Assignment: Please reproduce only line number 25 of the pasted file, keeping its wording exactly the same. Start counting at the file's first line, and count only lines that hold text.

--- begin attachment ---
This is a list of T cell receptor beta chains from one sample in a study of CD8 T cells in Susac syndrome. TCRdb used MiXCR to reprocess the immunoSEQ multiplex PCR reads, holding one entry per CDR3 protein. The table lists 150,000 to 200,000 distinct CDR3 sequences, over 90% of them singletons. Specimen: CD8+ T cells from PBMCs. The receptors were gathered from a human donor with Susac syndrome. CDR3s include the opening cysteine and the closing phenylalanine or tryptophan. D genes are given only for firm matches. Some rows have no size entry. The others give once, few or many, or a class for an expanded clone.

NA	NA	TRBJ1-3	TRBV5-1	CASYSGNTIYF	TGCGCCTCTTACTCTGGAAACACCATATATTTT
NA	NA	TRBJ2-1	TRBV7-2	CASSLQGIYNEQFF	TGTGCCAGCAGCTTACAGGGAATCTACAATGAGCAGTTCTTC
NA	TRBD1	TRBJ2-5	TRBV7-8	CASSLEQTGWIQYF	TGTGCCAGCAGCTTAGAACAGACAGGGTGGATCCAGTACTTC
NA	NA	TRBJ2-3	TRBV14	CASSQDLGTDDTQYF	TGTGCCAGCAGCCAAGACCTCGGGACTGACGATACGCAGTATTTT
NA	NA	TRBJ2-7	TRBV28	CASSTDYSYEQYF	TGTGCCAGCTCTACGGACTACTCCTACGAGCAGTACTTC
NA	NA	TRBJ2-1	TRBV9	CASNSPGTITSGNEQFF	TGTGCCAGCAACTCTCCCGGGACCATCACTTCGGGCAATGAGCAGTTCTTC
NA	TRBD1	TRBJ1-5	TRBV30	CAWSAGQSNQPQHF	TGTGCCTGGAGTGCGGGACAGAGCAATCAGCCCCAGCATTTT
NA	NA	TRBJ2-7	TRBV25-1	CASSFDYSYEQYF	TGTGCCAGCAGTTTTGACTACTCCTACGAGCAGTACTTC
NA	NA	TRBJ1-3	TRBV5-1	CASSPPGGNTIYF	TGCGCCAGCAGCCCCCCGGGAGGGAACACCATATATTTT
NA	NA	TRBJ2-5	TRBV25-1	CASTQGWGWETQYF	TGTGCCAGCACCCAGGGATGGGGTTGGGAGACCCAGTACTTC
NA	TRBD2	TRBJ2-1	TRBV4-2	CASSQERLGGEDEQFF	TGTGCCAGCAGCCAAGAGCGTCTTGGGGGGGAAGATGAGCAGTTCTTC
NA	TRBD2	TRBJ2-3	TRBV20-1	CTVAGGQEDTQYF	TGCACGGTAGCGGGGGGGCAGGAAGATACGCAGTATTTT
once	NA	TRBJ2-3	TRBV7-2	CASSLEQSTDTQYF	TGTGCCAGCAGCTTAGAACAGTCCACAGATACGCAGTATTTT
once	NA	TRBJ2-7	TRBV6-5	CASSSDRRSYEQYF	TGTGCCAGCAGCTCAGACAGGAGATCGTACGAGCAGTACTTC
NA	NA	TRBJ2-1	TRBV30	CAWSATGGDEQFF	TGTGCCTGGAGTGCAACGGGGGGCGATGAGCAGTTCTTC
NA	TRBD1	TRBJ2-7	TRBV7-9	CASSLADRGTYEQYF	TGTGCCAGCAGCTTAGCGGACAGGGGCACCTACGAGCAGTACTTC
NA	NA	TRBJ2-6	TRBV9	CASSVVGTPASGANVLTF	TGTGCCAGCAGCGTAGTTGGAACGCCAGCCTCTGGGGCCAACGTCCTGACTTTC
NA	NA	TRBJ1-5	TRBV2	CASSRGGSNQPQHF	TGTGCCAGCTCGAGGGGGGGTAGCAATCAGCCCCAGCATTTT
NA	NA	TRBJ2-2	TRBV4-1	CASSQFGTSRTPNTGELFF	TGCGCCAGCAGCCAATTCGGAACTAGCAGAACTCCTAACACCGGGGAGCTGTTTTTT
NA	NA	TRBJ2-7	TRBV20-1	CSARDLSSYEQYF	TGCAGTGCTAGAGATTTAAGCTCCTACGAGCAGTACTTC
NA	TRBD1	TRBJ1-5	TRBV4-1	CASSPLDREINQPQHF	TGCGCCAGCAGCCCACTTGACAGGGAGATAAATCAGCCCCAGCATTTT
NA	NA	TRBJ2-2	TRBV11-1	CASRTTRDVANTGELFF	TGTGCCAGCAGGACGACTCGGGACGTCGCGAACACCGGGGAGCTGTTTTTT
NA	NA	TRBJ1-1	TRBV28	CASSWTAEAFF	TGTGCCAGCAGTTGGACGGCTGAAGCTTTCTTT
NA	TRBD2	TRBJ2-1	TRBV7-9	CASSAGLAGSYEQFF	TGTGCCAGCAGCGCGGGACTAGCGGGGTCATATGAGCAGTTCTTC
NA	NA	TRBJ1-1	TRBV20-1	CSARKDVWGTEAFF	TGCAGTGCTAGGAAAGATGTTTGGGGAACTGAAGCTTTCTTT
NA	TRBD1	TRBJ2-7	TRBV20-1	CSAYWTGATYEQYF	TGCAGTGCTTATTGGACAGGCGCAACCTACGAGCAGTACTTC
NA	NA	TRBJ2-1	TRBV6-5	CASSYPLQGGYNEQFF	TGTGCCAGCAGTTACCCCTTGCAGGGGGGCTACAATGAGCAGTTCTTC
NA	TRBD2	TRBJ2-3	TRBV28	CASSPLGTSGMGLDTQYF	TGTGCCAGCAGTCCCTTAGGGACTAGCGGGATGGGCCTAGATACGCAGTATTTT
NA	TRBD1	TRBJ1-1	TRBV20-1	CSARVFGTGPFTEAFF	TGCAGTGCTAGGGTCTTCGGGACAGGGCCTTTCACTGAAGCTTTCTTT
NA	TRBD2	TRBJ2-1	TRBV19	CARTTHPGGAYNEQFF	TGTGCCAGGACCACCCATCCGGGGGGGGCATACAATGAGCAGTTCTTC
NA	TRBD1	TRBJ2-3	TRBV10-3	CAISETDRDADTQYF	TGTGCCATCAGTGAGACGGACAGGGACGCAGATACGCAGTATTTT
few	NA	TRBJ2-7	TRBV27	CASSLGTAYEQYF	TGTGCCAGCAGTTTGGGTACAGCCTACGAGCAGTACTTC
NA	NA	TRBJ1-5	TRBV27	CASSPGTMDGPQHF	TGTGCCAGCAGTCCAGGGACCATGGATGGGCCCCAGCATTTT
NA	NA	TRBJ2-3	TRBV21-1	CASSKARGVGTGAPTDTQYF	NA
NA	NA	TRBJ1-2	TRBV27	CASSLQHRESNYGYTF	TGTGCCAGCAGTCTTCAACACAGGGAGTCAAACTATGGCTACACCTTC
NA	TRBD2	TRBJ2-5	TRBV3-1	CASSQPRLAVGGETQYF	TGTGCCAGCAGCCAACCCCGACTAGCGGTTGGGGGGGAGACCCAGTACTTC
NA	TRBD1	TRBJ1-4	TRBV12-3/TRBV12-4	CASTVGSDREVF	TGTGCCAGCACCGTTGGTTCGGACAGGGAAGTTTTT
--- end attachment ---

NA	TRBD2	TRBJ2-1	TRBV7-9	CASSAGLAGSYEQFF	TGTGCCAGCAGCGCGGGACTAGCGGGGTCATATGAGCAGTTCTTC